Vote Kris for The Bachelorette… because socially anxious, kinda bitchy, hopelessly unromantic nerds deserve love too.
Tuesday Walk of Shame is back after last week’s (necessary) Star-Wars-induced hiatus (did you hear, the new movie is “so good“?). I’ve taken over Kris’s series again this week to discuss Sean Lowe’s book For the Right Reasons. As Kris has shared previously, there is a whole library of Bachelor books just waiting to be explored, and we’re here to let you know which ones are most worth reading, as the member of Bachelor Nation you are.
Do you remember Sean Lowe? If you’re a hardcore Bachelor fan, I’m sure you do… he was possibly one of the most popular Bachelors ever (but, you know, the dreamy and perfect Ben Higgins is obviously going to take over this title shortly). Despite the fact that Sean dealt with a difficult season of The Bachelor (aren’t they all?), he still came out at the end looking overall like a class act – which is not usually the case.
But on to his book… as I’ve already mentioned, it was titled For the Right Reasons, and this title was possibly my favourite part of the book. This phrase is one that is thrown around pretty casually and liberally on any season of the Bachelor, and I originally thought that Sean was maybe just being the stereotypical Bachelor guy that he can often come across as by titling his book this way. But within the first few pages, Sean came clean, letting all of us know that he may not have been on the show “for the right reasons”. He originally went on The Bachelorette for a good story and an adventure. He wasn’t closed to finding love, but he didn’t really expect it to happen this way.
Sean Lowe, the golden boy, wasn’t originally in the Bachelor game for what are typically known as “the right reasons”.
This is a revelatory statement as far as Bachelor Nation is concerned. Fans and contestants alike are constantly speculating about whether everyone on the show is there “for the right reasons”. The fact that Sean was so open to admitting to the fact that he might not have originally been focused on the right things shows that this is probably the case for most contestants. Does anyone actually expect to find love on this show? They all say they do, but who really knows. I respect Sean all the more for raising this point. And in the end, does it really matter whether he expected to find love? Because the fact is that he did.
This book was a relatively quick read – especially for someone like me who has trouble putting down a book before it is finished. I can’t say I read it in one sitting, but it certainly wasn’t difficult. Sean shared some behind-the-scenes knowledge about what it’s really like to be a contestant on The Bachelorette, or to be The Bachelor, but he didn’t have the same level of shock factor in the things he shared as Courtney Robertson did in her book I Didn’t Come Here To Make Friends (which I reviewed a few weeks ago for this series). The parts of the book that I actually found the most interesting ones were mostly at the beginning. I really enjoyed learning more about Sean’s backstory and how he ended up on a reality TV dating show. Once he got into talking about the show itself, I found myself wishing he’d be as candid as Courtney was… though perhaps his experience was just a bit more sterile than hers.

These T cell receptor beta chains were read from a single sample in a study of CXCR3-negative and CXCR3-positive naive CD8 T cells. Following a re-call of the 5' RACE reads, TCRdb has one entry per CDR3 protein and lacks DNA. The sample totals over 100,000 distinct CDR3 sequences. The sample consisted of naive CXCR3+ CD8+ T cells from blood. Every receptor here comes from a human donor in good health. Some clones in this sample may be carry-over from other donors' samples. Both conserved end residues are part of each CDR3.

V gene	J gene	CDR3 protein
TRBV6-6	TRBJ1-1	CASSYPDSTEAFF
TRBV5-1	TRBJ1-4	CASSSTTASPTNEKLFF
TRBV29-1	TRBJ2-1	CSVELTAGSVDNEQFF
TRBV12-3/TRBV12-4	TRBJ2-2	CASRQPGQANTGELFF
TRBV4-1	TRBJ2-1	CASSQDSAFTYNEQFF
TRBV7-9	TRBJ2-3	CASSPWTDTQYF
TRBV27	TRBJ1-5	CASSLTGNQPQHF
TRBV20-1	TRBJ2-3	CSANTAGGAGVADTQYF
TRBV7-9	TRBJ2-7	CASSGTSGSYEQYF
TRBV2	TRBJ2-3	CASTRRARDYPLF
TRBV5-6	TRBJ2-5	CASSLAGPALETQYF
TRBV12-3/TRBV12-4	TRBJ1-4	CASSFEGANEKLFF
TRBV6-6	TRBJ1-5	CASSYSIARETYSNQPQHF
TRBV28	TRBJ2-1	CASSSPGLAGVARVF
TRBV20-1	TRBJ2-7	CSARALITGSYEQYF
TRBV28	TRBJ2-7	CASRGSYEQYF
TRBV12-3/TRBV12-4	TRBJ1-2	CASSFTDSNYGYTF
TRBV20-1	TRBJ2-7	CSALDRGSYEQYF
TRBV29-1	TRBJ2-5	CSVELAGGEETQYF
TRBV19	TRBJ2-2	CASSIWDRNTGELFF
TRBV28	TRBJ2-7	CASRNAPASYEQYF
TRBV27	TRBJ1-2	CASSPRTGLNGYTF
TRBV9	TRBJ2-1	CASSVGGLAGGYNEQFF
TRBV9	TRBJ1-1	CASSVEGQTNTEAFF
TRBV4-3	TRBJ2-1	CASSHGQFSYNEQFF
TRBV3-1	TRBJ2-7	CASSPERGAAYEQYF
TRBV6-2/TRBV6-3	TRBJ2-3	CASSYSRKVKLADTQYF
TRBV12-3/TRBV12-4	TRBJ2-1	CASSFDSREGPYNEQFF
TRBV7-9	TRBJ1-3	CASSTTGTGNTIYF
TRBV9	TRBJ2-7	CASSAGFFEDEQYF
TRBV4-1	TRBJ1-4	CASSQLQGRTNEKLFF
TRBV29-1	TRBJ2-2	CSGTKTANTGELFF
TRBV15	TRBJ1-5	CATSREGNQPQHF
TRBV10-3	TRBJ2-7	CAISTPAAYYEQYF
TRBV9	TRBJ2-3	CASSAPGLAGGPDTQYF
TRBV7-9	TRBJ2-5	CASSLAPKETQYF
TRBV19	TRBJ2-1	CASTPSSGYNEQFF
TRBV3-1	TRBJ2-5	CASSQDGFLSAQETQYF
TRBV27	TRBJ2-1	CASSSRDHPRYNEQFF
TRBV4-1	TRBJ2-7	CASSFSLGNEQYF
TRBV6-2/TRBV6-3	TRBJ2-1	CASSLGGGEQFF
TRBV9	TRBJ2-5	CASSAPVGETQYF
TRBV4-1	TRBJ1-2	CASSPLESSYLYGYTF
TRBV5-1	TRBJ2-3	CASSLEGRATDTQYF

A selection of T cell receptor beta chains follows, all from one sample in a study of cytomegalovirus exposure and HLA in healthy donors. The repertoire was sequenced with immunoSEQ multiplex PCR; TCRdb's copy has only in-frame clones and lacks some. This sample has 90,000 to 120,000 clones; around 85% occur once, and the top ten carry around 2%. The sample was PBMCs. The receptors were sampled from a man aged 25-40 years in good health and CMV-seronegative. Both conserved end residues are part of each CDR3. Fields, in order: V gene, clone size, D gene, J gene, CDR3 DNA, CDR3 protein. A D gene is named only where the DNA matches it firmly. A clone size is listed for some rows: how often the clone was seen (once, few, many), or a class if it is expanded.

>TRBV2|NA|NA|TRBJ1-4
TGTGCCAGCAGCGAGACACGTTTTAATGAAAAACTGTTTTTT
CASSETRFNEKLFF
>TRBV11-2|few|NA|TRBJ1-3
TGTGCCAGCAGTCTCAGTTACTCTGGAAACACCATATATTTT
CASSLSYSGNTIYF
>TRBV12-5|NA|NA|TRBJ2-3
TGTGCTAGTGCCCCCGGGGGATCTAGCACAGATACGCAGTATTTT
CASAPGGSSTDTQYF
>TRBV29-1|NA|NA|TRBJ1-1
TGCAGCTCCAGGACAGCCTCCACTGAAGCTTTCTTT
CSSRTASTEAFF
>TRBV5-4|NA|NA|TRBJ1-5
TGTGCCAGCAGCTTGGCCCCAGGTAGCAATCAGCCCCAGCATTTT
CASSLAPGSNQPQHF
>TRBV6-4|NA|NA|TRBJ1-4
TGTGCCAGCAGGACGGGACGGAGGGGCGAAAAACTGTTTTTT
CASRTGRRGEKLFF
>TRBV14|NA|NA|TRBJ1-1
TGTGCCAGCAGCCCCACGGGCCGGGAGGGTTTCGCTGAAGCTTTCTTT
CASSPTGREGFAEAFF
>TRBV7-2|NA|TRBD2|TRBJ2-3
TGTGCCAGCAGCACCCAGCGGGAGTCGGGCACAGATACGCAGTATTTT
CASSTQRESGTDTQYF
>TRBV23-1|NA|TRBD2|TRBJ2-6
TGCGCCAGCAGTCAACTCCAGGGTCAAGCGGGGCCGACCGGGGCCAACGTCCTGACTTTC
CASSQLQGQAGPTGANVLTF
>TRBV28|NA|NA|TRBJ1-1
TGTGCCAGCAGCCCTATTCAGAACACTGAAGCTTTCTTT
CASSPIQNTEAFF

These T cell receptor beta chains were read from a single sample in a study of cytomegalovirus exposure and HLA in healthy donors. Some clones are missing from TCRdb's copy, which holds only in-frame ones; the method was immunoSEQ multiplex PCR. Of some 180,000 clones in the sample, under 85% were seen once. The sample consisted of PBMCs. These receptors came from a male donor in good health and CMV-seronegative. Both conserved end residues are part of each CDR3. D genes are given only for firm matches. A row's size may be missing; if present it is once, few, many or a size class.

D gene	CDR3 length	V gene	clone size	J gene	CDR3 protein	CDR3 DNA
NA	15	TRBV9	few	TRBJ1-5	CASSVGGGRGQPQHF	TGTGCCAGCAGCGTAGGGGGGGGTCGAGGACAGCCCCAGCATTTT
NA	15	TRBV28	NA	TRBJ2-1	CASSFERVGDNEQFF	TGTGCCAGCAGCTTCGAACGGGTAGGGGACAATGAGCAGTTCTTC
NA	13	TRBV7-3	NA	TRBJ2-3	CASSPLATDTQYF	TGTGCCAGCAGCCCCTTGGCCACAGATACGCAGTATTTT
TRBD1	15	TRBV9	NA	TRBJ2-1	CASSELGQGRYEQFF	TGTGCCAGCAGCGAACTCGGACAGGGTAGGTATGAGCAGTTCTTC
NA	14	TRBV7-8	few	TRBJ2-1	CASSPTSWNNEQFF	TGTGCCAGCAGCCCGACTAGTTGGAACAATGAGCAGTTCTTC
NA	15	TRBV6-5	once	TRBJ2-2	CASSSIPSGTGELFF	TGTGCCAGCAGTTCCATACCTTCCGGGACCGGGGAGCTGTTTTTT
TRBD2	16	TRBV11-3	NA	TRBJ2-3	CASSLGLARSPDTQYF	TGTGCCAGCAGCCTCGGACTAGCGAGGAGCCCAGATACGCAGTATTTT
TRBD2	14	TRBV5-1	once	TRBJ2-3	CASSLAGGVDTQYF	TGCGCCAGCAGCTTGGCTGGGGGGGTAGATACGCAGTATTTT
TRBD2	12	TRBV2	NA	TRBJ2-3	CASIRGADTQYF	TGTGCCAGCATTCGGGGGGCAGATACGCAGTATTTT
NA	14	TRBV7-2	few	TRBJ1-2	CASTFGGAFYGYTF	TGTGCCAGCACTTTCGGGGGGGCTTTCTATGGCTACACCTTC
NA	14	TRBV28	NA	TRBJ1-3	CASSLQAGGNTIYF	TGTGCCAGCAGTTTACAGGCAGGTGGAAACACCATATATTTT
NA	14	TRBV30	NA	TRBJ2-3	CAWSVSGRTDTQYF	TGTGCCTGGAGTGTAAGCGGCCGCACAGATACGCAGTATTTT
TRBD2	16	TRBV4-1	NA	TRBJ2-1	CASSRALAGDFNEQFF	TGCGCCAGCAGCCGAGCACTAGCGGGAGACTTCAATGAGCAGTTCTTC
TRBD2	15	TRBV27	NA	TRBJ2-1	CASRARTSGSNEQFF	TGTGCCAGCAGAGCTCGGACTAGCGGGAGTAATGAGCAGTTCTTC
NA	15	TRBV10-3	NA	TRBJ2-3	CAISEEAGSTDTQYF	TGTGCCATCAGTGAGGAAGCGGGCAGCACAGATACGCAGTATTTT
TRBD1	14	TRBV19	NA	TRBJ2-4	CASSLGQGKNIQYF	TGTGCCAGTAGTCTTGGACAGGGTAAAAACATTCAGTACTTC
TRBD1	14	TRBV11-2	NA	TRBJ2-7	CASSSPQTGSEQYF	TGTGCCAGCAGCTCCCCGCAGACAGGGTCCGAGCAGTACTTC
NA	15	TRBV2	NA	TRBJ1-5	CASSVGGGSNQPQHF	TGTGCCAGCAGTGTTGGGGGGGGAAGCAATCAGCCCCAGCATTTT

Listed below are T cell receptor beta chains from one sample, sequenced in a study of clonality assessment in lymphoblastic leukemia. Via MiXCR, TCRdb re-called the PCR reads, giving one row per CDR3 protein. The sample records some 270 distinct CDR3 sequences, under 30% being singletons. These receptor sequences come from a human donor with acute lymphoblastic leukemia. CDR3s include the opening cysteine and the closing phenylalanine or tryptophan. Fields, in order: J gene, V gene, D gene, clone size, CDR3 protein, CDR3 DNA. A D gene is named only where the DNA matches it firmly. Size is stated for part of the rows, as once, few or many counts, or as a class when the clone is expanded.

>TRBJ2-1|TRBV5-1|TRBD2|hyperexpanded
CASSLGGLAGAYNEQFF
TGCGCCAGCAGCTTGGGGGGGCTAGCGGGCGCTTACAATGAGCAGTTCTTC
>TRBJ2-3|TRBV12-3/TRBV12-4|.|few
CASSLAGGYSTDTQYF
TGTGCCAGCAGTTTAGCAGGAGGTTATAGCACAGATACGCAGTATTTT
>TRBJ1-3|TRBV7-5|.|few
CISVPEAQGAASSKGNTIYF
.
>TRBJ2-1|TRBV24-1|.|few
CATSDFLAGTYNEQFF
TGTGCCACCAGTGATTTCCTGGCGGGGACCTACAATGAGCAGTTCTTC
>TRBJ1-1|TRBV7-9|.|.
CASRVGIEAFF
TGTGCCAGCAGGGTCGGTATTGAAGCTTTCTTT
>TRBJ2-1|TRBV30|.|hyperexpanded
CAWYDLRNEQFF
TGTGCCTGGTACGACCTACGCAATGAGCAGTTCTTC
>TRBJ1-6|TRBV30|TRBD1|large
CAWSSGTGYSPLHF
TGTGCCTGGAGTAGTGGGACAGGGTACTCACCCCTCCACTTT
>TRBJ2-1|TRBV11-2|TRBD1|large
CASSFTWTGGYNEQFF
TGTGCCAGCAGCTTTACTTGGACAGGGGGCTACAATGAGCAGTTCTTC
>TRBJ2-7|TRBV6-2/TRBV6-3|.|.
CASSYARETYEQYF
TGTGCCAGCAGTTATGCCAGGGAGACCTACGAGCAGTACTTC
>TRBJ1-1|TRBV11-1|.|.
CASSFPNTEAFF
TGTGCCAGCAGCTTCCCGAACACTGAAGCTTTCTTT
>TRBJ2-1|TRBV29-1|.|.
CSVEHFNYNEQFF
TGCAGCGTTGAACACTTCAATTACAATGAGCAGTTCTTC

I did enjoy hearing about a couple of the small behind-the-scenes discussions that he had with some of the contestants. These were not big moments by any means, but hearing about how he needed to check in with Catherine about faith the night before he proposed to her, or that AshLee had brought up doing a newlyweds show once they were married and this was a red flag for him was interesting. Speaking of which, I find it fairly hypocritical that AshLee’s idea was a turn-off for him at the time (and he gave it as the reason he actually let her go), but as soon as the next reality show opportunity came his way, he jumped all in on Dancing with the Stars. In addition to this, he and Catherine are constantly doing appearances on different TV shows. I question whether he was actually honest about not wanting to be in the spotlight.
Aside from this point, Sean has a very likeable voice throughout the memoir (as he did throughout his time as the Bachelor). I think that this book is pretty much what you would expect from Sean Lowe. It’s not shocking, but it does have some interesting insights into the whole strange experience of falling in love on a reality show, and I enjoyed the look at Sean’s life as a normal guy before he was The Bachelor.
To help you quantify just how good this book actually is, here is a score for the book using our Rating System:
5/10 Feels: ?ﾟﾤﾔ?ﾟﾘﾉ?￢ﾚﾪ️⚪️⚪️⚪️⚪️
Have you read any books by contestants from The Bachelor (or any of its spin-offs)? Would you like to review it for us? Drop us an email at firstname.lastname@example.org.